Popeye had something right! It turns out that, thanks to the inner workings of both our cells and plants’ cells, eating raw spinach can help you increase your physical fitness and build muscle strength.
How does it work? It has a lot to do with the nitrate found in spinach, which helps your cells work more effectively!
How the Body Uses Nitrate
A few different studies have looked at how nitrate helps the body work more efficiently, build muscle faster, and exercise harder.
One, completed in the 1990s, found that the body can convert dietary nitrate into a substance called NO, which the body uses in cell metabolism to create and use energy in the form of ATP (adenosine triphosphate, for the curious).
In the past few years, scientists have been taking a closer look at this process and how supplementing nitrate might be able to make exercise more effective and help improve the body’s metabolism at the cellular level.
A 2010 study, for example, found that supplementing with dietary nitrate (from beetroot juice, in particular) resulted in a reduced consumption of oxygen during high-intensity exercise.
This indicated that the cells needed to use less ATP to do their jobs, which also meant that muscles didn’t tire as quickly. In turn, this meant that participants were able to exercise for longer!
Exercise for longer, of course, and you’ll reap additional benefits from the physical exertion, such as increased weight loss, improved muscle strength, and better cardiovascular fitness. But be careful not to overtrain!
Spinach and Other Leafy Vegetables High In Nitrate
A 2011 study found that it’s not just beetroot that can give your body a nitrate boost. Spinach is also high in nitrate. Scientists found that study participants who ate the equivalent of 200 to 300 grams of spinach per day over the course of three days had better muscle performance when completing a bicycling exercise.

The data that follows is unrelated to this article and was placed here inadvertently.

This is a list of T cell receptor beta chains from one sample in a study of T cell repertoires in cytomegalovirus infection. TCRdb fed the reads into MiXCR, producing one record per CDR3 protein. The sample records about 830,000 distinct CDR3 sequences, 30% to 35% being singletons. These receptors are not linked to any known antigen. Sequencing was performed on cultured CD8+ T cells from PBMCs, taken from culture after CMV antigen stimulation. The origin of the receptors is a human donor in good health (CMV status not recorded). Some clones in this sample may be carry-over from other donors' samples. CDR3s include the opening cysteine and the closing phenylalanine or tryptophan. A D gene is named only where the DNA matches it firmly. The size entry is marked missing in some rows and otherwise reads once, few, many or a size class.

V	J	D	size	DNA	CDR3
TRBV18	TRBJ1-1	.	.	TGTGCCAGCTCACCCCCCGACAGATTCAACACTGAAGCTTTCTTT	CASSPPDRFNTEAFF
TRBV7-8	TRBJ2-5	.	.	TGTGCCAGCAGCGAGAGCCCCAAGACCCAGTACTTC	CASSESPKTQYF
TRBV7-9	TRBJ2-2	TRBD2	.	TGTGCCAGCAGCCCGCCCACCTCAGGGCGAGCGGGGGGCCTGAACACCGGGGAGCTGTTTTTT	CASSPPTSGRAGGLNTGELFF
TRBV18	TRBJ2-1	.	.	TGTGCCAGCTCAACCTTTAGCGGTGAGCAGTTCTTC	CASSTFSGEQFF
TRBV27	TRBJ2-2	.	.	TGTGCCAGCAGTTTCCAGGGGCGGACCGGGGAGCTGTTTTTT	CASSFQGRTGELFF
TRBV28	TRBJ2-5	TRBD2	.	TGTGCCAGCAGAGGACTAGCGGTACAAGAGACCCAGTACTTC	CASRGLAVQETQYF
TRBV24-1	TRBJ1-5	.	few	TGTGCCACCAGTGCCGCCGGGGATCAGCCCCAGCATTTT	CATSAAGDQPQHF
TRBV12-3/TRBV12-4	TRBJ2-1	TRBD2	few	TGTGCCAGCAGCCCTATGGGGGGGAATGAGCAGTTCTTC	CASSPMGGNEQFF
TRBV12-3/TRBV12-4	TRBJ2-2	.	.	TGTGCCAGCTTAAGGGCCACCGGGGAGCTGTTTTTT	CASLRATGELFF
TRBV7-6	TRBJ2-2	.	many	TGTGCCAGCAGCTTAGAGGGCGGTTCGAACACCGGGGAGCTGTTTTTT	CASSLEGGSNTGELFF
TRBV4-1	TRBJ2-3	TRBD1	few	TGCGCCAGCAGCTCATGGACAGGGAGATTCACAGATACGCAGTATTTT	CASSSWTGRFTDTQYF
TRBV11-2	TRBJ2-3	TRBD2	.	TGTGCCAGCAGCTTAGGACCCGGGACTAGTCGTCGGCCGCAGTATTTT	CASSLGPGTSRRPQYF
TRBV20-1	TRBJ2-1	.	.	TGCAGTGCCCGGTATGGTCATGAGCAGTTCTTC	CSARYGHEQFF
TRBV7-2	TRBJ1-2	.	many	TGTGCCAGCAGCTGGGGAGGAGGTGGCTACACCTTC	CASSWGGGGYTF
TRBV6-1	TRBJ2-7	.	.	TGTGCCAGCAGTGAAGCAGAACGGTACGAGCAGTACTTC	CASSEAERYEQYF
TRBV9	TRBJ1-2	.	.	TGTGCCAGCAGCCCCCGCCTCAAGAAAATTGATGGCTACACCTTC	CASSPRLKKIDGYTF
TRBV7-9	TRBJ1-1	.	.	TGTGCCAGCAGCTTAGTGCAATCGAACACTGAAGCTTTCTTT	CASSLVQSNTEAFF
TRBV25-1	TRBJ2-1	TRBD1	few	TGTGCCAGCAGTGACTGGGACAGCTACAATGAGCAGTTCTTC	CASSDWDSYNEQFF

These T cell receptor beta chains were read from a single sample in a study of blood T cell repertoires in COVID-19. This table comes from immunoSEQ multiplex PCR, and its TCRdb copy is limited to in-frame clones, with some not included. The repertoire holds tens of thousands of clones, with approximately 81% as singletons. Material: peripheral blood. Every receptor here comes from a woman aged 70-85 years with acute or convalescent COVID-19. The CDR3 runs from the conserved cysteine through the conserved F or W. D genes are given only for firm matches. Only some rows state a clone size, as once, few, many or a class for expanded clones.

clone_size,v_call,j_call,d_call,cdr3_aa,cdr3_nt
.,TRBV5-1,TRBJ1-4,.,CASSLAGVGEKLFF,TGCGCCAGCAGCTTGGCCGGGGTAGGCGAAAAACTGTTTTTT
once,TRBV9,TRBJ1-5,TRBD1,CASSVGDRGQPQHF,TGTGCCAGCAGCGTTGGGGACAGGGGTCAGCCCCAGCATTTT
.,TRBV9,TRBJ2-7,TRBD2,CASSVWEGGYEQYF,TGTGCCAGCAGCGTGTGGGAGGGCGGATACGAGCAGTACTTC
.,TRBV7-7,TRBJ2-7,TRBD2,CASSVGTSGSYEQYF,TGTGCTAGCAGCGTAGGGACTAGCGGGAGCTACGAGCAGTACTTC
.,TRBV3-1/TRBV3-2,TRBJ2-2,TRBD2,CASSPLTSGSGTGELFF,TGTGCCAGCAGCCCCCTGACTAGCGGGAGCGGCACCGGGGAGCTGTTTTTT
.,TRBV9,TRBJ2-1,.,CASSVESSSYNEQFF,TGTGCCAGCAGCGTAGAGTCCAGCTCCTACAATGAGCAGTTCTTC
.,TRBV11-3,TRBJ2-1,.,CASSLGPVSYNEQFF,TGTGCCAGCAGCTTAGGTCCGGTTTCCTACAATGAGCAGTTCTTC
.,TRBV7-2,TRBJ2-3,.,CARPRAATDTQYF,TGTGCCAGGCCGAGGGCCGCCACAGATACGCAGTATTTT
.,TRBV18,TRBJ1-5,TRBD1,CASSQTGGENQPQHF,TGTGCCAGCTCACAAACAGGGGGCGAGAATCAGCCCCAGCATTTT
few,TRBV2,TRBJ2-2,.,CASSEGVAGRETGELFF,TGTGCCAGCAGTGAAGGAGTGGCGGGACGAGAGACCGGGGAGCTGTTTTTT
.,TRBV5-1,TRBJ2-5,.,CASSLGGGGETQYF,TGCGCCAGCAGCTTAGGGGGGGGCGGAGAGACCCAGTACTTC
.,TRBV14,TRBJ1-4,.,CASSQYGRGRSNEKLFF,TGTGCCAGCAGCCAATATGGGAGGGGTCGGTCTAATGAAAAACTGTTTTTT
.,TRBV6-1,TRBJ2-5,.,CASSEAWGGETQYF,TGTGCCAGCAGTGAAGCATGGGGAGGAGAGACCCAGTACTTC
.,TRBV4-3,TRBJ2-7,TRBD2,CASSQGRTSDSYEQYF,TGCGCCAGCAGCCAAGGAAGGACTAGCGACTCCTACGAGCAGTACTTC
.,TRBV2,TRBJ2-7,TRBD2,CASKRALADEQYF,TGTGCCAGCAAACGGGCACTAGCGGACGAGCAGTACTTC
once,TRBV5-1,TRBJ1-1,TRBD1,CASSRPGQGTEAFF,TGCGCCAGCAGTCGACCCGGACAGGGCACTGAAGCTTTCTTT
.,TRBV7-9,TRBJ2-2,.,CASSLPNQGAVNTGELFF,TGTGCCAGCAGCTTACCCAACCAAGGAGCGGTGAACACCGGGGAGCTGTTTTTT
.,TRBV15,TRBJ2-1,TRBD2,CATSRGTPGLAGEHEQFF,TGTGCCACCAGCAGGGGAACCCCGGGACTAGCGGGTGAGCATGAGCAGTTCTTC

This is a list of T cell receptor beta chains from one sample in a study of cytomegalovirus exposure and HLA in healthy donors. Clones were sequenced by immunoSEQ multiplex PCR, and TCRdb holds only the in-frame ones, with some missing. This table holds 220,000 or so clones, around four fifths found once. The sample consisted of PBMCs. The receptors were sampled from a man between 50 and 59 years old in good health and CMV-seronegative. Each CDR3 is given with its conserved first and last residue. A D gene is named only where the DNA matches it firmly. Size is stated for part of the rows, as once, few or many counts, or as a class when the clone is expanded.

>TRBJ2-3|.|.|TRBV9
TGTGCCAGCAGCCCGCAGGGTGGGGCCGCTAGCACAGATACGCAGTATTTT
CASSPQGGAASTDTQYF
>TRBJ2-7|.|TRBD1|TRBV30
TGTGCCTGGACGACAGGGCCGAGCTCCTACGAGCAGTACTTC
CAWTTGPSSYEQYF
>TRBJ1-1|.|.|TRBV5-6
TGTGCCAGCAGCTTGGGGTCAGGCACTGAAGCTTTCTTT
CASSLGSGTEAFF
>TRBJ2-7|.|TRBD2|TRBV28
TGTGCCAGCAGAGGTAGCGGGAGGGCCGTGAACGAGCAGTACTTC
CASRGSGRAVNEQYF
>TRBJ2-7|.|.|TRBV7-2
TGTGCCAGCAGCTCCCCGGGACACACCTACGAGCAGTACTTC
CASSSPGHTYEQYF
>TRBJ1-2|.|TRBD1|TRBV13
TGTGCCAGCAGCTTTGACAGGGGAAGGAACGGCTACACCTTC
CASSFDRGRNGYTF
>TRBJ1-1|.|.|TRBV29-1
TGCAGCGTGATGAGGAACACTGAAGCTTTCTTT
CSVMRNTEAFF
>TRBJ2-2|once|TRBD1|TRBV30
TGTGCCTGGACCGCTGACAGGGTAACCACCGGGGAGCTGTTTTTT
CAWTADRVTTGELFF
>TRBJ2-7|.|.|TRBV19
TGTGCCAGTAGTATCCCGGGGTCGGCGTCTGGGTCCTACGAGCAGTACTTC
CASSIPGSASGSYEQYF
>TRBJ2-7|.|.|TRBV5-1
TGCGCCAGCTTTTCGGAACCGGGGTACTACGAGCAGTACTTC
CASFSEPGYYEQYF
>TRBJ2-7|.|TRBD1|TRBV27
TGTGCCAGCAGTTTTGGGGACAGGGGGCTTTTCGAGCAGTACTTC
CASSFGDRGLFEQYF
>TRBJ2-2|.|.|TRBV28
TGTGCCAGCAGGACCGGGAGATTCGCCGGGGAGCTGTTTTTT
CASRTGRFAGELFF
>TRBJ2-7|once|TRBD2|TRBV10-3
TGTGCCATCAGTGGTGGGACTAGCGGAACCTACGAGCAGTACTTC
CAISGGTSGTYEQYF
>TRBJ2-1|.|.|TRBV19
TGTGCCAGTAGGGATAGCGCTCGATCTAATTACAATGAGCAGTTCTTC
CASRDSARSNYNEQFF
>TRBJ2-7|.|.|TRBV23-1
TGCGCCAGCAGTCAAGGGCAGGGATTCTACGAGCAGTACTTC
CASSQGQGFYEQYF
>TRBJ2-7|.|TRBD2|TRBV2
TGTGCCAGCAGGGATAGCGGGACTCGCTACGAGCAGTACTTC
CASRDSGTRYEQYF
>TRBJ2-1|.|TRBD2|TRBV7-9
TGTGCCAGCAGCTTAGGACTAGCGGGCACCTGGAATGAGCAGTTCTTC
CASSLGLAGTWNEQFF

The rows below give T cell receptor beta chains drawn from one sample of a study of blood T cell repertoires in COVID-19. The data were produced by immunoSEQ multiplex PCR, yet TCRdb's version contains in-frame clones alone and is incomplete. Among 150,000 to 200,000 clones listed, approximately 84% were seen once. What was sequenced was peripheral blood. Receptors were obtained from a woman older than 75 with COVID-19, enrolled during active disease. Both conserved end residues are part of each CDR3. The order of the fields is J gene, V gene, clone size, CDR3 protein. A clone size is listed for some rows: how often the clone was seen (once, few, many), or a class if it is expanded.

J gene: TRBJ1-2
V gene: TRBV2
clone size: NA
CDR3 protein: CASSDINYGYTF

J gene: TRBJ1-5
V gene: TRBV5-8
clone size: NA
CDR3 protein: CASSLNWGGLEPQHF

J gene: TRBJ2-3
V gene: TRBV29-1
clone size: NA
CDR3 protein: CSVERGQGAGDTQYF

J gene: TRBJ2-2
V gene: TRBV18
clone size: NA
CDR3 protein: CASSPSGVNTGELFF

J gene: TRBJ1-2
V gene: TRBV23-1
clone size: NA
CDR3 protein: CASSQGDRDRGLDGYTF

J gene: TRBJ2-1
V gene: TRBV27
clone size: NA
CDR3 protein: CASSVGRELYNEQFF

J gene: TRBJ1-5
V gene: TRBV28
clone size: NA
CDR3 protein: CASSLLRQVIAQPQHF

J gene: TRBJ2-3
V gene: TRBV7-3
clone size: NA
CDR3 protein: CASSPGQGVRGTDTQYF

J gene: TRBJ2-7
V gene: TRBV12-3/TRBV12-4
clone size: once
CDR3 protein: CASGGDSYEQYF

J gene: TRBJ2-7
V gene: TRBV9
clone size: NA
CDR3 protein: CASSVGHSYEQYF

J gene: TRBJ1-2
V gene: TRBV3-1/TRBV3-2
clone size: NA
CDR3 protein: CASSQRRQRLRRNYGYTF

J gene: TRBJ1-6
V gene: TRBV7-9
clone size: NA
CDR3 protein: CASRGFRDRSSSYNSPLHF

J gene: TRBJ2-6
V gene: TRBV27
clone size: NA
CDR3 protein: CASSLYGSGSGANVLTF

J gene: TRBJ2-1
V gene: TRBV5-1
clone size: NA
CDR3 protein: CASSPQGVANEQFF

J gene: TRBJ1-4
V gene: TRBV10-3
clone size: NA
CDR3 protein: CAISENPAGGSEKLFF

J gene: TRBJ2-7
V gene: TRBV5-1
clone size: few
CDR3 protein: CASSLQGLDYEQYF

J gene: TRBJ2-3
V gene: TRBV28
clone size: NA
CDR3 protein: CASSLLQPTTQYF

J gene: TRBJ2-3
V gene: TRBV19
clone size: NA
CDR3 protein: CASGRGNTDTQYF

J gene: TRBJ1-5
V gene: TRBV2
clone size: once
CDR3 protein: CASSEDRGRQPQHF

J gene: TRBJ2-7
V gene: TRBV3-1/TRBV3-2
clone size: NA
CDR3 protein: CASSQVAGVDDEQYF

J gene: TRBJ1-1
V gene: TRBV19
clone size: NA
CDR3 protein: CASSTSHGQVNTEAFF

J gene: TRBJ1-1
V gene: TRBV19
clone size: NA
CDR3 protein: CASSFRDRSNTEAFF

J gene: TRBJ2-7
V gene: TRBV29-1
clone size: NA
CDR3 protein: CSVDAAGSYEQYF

In other words, listen to Popeye – eating spinach can, in fact, help you obtain bigger, stronger muscles! (Although unlike Popeye, you will have to actually exercise. Eating spinach won’t make your biceps bulge all on its own.)
It’s important to note a few caveats here, however. One is that while spinach is high in nitrate, so are many other leafy green and cruciferous vegetables, as well as beets.
Another is to understand that there’s likely a significant difference between organic nitrate found in fruits and vegetables and inorganic nitrate found in processed meats, which has been linked with heart disease.
These studies do not indicate that you should go out and start eating a lot of lunch meat just because it contains nitrate, nor do scientists recommend supplementing your diet with nitrate pills.
However, this is a good reminder to eat your vegetables! While we typically think of protein as the most important food group for building muscle, it turns out that vegetables like spinach are incredibly important in this area as well.
What are your favorite ways to eat spinach? Share your recipes with us in the comments section below!